Scoundrel Time

The Well

Of the two men at the well, one is the bucket
the other is lowering, hand over hand, into the well,
a rope strung around the bucket man’s shoulders,
beneath his arms, between his genitals and thighs.
The weight of the bucket man is making the rope
leap out of its coil, through the hands of the lowering man
like the head and body of a cobra erect in agitation.
Before he strung the rope, the lowering man carved
a trough into the bucket man’s chest. It started
with a shallow dish and then the body caved
under the tenacity of the lowering man’s fingers,
deepening until the tough could carry enough water
from the well to quench what wasn’t quite thirst,
but was the feeling the skin has when it bleats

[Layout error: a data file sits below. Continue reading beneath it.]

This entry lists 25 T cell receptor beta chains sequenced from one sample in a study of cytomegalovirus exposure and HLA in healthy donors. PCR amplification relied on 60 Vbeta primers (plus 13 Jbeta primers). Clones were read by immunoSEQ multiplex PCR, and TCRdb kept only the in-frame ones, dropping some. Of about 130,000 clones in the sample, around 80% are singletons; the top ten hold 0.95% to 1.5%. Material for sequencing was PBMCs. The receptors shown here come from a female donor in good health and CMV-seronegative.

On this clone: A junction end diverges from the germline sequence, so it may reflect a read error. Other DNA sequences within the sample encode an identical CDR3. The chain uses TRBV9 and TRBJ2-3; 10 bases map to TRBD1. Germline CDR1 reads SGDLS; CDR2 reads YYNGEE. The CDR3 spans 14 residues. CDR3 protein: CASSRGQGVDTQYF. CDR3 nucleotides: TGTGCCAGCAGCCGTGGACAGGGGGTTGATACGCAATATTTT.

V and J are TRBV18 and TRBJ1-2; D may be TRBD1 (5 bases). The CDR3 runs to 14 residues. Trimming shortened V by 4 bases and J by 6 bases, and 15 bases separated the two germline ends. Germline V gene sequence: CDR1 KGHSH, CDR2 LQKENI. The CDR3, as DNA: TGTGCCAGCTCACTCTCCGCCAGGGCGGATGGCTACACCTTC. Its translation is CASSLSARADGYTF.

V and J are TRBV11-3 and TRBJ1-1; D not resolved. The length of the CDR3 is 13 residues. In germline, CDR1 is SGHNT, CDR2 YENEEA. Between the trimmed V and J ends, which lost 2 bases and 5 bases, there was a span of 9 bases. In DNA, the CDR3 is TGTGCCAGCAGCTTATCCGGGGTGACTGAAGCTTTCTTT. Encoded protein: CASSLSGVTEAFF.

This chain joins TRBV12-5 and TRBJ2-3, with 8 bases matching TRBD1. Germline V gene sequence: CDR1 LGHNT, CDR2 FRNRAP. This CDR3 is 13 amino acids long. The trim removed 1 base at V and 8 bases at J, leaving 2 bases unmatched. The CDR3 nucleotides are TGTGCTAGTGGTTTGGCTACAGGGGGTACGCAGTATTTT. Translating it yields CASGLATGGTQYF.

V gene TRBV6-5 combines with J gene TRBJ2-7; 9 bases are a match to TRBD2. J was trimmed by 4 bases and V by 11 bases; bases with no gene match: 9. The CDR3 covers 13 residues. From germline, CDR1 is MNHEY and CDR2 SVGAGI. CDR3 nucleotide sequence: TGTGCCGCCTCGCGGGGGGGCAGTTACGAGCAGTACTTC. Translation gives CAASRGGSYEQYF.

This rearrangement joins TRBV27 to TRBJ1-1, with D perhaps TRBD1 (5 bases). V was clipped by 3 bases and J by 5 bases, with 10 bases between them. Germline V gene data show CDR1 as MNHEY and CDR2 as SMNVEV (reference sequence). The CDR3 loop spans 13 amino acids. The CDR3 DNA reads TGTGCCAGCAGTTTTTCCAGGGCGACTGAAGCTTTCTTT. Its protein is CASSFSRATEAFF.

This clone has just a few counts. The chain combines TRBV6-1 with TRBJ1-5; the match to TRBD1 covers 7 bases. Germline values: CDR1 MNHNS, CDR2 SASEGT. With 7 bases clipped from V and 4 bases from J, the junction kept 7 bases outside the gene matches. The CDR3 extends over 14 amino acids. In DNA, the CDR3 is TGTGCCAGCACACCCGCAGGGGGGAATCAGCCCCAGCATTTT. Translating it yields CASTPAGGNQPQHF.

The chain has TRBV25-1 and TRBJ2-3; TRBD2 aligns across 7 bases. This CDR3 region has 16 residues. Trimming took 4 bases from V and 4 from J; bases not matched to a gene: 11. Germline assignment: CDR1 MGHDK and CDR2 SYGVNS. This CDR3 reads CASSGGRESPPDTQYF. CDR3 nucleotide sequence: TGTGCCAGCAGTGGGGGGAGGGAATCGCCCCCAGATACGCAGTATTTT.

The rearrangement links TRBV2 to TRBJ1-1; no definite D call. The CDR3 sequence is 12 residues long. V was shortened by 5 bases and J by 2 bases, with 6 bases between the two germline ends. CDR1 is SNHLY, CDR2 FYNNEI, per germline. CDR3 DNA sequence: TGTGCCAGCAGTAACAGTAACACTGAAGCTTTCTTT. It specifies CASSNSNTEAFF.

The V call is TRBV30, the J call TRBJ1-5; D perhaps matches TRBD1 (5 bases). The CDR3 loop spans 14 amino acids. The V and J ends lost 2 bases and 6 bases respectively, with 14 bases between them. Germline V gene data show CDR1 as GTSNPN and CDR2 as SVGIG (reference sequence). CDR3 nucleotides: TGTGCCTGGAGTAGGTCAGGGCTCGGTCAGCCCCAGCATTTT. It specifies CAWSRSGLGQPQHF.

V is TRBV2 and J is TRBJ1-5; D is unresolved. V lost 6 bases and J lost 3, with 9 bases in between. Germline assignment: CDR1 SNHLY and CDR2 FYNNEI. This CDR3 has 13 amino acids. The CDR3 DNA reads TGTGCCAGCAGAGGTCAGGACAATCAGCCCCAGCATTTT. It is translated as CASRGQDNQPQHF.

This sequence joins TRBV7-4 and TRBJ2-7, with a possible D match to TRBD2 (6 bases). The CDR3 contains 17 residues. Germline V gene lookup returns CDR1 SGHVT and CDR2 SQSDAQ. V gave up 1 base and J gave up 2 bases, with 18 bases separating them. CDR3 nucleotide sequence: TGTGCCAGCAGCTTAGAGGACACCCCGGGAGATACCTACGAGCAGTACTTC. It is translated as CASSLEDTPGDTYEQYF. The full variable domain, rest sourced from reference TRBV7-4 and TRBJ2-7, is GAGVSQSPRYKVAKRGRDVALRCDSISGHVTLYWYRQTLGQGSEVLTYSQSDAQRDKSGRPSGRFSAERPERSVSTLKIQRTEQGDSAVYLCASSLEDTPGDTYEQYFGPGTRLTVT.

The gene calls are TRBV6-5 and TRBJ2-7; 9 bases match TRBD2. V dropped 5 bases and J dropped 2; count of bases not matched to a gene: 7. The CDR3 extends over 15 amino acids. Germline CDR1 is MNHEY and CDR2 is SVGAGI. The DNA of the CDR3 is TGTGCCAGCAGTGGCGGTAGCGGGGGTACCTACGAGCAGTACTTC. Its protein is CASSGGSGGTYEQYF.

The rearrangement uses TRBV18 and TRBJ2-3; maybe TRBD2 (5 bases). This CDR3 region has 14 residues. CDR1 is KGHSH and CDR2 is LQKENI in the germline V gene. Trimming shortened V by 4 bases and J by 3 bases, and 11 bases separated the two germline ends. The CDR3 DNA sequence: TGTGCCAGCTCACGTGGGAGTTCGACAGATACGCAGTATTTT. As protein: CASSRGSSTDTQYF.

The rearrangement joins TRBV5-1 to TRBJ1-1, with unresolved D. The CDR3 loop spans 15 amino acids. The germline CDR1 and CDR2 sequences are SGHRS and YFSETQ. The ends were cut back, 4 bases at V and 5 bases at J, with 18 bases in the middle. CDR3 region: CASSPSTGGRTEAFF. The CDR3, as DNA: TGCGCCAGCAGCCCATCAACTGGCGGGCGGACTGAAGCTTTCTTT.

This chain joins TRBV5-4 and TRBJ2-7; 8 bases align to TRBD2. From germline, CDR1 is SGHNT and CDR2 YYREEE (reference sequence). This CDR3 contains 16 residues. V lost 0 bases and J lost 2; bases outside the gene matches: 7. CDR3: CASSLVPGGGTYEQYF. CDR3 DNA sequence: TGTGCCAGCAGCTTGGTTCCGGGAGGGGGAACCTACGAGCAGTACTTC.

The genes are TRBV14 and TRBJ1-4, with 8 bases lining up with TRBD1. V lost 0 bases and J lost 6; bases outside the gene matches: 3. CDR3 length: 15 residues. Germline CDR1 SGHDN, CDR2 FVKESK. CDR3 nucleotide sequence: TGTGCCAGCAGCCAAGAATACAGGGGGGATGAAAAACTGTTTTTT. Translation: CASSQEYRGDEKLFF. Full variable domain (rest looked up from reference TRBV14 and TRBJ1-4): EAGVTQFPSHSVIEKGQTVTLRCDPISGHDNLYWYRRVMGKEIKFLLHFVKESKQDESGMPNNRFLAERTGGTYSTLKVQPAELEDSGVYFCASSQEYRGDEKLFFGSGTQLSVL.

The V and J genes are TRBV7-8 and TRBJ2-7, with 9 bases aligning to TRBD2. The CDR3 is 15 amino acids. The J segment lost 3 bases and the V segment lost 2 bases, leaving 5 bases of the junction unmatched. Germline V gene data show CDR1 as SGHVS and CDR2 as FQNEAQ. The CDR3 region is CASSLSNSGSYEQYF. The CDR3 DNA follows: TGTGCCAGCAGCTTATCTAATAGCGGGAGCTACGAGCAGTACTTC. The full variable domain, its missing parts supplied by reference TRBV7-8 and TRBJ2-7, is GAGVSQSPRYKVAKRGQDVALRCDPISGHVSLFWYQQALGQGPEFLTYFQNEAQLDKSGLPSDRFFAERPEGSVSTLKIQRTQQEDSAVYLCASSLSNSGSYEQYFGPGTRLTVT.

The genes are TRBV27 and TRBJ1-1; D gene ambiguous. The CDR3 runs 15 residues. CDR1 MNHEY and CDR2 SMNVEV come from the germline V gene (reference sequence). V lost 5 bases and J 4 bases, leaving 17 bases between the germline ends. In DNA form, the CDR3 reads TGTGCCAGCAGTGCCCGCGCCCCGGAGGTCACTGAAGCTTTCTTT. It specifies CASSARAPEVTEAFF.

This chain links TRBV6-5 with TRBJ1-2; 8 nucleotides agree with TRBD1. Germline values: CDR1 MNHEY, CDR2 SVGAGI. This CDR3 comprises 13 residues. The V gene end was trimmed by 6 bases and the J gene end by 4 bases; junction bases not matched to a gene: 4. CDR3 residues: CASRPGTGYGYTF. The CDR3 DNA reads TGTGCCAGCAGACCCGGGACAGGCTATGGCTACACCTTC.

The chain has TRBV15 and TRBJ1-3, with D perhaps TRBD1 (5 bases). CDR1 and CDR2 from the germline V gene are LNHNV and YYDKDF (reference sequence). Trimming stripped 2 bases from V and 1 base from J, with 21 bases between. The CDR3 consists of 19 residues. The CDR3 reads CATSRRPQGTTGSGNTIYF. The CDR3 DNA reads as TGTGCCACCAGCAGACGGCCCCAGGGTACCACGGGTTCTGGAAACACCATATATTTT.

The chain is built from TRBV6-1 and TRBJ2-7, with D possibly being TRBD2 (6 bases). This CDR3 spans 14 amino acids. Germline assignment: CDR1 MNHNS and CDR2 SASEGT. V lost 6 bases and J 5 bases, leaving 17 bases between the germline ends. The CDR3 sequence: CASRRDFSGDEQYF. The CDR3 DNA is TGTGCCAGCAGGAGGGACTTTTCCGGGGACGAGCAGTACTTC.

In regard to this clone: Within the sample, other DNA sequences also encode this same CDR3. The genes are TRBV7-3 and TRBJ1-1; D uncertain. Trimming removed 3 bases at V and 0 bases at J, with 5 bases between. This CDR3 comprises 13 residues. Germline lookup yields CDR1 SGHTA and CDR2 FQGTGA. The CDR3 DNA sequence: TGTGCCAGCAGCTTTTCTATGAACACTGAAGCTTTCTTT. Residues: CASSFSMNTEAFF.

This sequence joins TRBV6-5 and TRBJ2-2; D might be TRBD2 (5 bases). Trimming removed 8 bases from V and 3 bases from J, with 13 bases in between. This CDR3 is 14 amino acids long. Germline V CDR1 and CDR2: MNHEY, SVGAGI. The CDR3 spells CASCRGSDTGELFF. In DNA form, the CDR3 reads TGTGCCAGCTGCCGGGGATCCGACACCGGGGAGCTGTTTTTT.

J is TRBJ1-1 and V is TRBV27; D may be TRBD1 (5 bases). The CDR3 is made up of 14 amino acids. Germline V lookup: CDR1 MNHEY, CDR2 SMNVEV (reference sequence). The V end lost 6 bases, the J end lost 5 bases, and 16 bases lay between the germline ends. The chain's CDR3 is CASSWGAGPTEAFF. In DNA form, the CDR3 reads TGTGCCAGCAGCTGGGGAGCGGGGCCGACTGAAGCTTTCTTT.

to be washed. The trough in the bucket man’s body
like a cupped hand only more reliable. The face
of the lowering man receiving the water, but only
after rinsing the trough, discarding the first few
because they were thick and dark with iron.
The lowering man puts the trough to his face.
Feels the pleasure that comes from cleaning
like a mountaintop freshly removed, the overburden
of soil detonated away. He calls down to the villagers,
to his mother and father, and they all heed readily,
wanting to wash the real work from their hands.